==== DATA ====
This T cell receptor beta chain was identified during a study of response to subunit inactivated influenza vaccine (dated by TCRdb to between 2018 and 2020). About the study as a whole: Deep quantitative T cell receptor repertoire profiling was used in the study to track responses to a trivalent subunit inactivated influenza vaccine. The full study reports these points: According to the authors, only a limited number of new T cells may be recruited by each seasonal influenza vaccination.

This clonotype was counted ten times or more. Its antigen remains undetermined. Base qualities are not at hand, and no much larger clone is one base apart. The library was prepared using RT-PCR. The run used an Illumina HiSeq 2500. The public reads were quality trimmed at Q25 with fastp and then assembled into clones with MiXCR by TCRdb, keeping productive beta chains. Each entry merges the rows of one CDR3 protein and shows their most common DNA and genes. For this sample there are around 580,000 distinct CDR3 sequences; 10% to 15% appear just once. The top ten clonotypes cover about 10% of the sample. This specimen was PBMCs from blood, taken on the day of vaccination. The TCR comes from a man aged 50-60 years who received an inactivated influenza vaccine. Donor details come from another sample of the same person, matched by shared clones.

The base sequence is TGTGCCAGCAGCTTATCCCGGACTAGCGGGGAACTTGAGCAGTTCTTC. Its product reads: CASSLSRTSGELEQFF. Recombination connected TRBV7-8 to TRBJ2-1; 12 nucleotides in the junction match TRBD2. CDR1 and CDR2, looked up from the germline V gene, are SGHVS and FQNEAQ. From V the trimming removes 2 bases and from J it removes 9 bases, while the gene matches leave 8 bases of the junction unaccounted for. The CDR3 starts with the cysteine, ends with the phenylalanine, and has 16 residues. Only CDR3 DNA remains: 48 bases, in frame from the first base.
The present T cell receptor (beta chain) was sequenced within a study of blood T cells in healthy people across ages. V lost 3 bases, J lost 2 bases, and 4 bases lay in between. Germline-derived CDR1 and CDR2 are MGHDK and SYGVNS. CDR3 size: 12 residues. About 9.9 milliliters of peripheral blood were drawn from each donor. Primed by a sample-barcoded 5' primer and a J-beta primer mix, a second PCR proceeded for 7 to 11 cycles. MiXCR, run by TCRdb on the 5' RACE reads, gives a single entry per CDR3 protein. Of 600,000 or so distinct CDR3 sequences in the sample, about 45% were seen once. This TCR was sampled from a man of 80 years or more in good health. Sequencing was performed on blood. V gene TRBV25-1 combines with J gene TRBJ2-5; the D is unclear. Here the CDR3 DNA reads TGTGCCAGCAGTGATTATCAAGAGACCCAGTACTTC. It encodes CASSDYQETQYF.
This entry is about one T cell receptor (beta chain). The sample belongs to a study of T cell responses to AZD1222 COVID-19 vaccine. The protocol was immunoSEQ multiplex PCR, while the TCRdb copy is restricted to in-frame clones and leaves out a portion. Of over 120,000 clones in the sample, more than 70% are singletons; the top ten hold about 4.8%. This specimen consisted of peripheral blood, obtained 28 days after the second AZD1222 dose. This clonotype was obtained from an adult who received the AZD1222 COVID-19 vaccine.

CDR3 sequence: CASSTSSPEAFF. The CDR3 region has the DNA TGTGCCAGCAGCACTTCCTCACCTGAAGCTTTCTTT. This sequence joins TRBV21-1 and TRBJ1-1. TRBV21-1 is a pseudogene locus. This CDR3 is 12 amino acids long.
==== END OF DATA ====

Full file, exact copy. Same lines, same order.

This T cell receptor beta chain was identified during a study of response to subunit inactivated influenza vaccine (dated by TCRdb to between 2018 and 2020). About the study as a whole: Deep quantitative T cell receptor repertoire profiling was used in the study to track responses to a trivalent subunit inactivated influenza vaccine. The full study reports these points: According to the authors, only a limited number of new T cells may be recruited by each seasonal influenza vaccination.

This clonotype was counted ten times or more. Its antigen remains undetermined. Base qualities are not at hand, and no much larger clone is one base apart. The library was prepared using RT-PCR. The run used an Illumina HiSeq 2500. The public reads were quality trimmed at Q25 with fastp and then assembled into clones with MiXCR by TCRdb, keeping productive beta chains. Each entry merges the rows of one CDR3 protein and shows their most common DNA and genes. For this sample there are around 580,000 distinct CDR3 sequences; 10% to 15% appear just once. The top ten clonotypes cover about 10% of the sample. This specimen was PBMCs from blood, taken on the day of vaccination. The TCR comes from a man aged 50-60 years who received an inactivated influenza vaccine. Donor details come from another sample of the same person, matched by shared clones.

The base sequence is TGTGCCAGCAGCTTATCCCGGACTAGCGGGGAACTTGAGCAGTTCTTC. Its product reads: CASSLSRTSGELEQFF. Recombination connected TRBV7-8 to TRBJ2-1; 12 nucleotides in the junction match TRBD2. CDR1 and CDR2, looked up from the germline V gene, are SGHVS and FQNEAQ. From V the trimming removes 2 bases and from J it removes 9 bases, while the gene matches leave 8 bases of the junction unaccounted for. The CDR3 starts with the cysteine, ends with the phenylalanine, and has 16 residues. Only CDR3 DNA remains: 48 bases, in frame from the first base.
The present T cell receptor (beta chain) was sequenced within a study of blood T cells in healthy people across ages. V lost 3 bases, J lost 2 bases, and 4 bases lay in between. Germline-derived CDR1 and CDR2 are MGHDK and SYGVNS. CDR3 size: 12 residues. About 9.9 milliliters of peripheral blood were drawn from each donor. Primed by a sample-barcoded 5' primer and a J-beta primer mix, a second PCR proceeded for 7 to 11 cycles. MiXCR, run by TCRdb on the 5' RACE reads, gives a single entry per CDR3 protein. Of 600,000 or so distinct CDR3 sequences in the sample, about 45% were seen once. This TCR was sampled from a man of 80 years or more in good health. Sequencing was performed on blood. V gene TRBV25-1 combines with J gene TRBJ2-5; the D is unclear. Here the CDR3 DNA reads TGTGCCAGCAGTGATTATCAAGAGACCCAGTACTTC. It encodes CASSDYQETQYF.
This entry is about one T cell receptor (beta chain). The sample belongs to a study of T cell responses to AZD1222 COVID-19 vaccine. The protocol was immunoSEQ multiplex PCR, while the TCRdb copy is restricted to in-frame clones and leaves out a portion. Of over 120,000 clones in the sample, more than 70% are singletons; the top ten hold about 4.8%. This specimen consisted of peripheral blood, obtained 28 days after the second AZD1222 dose. This clonotype was obtained from an adult who received the AZD1222 COVID-19 vaccine.

CDR3 sequence: CASSTSSPEAFF. The CDR3 region has the DNA TGTGCCAGCAGCACTTCCTCACCTGAAGCTTTCTTT. This sequence joins TRBV21-1 and TRBJ1-1. TRBV21-1 is a pseudogene locus. This CDR3 is 12 amino acids long.